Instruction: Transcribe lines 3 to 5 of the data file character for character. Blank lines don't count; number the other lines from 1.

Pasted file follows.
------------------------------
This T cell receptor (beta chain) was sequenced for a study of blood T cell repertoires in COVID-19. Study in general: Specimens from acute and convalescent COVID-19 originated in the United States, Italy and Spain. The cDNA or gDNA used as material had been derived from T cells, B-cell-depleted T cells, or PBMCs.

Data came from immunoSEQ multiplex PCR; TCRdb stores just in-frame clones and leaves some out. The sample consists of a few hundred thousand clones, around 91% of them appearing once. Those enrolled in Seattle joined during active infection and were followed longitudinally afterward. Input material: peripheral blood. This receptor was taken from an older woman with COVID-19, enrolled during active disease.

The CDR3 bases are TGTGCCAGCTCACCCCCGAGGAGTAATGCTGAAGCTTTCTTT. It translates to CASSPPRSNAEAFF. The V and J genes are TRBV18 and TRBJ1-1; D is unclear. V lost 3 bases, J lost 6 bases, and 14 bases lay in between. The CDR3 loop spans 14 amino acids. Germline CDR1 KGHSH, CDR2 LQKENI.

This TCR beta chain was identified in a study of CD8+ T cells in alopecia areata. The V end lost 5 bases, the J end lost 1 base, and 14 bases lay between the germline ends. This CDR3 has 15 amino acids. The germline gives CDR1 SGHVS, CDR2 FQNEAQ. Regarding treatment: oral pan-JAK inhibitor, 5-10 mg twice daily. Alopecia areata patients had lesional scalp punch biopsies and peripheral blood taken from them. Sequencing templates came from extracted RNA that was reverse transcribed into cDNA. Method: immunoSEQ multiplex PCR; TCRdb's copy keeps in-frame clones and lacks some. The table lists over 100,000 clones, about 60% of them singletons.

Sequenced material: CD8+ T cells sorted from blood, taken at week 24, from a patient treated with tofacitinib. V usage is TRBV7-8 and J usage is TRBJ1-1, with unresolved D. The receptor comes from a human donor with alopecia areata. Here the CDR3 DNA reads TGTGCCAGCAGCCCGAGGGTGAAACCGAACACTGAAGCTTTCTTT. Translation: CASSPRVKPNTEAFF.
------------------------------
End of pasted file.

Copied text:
The CDR3 bases are TGTGCCAGCTCACCCCCGAGGAGTAATGCTGAAGCTTTCTTT. It translates to CASSPPRSNAEAFF. The V and J genes are TRBV18 and TRBJ1-1; D is unclear. V lost 3 bases, J lost 6 bases, and 14 bases lay in between. The CDR3 loop spans 14 amino acids. Germline CDR1 KGHSH, CDR2 LQKENI.

This TCR beta chain was identified in a study of CD8+ T cells in alopecia areata. The V end lost 5 bases, the J end lost 1 base, and 14 bases lay between the germline ends. This CDR3 has 15 amino acids. The germline gives CDR1 SGHVS, CDR2 FQNEAQ. Regarding treatment: oral pan-JAK inhibitor, 5-10 mg twice daily. Alopecia areata patients had lesional scalp punch biopsies and peripheral blood taken from them. Sequencing templates came from extracted RNA that was reverse transcribed into cDNA. Method: immunoSEQ multiplex PCR; TCRdb's copy keeps in-frame clones and lacks some. The table lists over 100,000 clones, about 60% of them singletons.

Sequenced material: CD8+ T cells sorted from blood, taken at week 24, from a patient treated with tofacitinib. V usage is TRBV7-8 and J usage is TRBJ1-1, with unresolved D. The receptor comes from a human donor with alopecia areata. Here the CDR3 DNA reads TGTGCCAGCAGCCCGAGGGTGAAACCGAACACTGAAGCTTTCTTT. Translation: CASSPRVKPNTEAFF.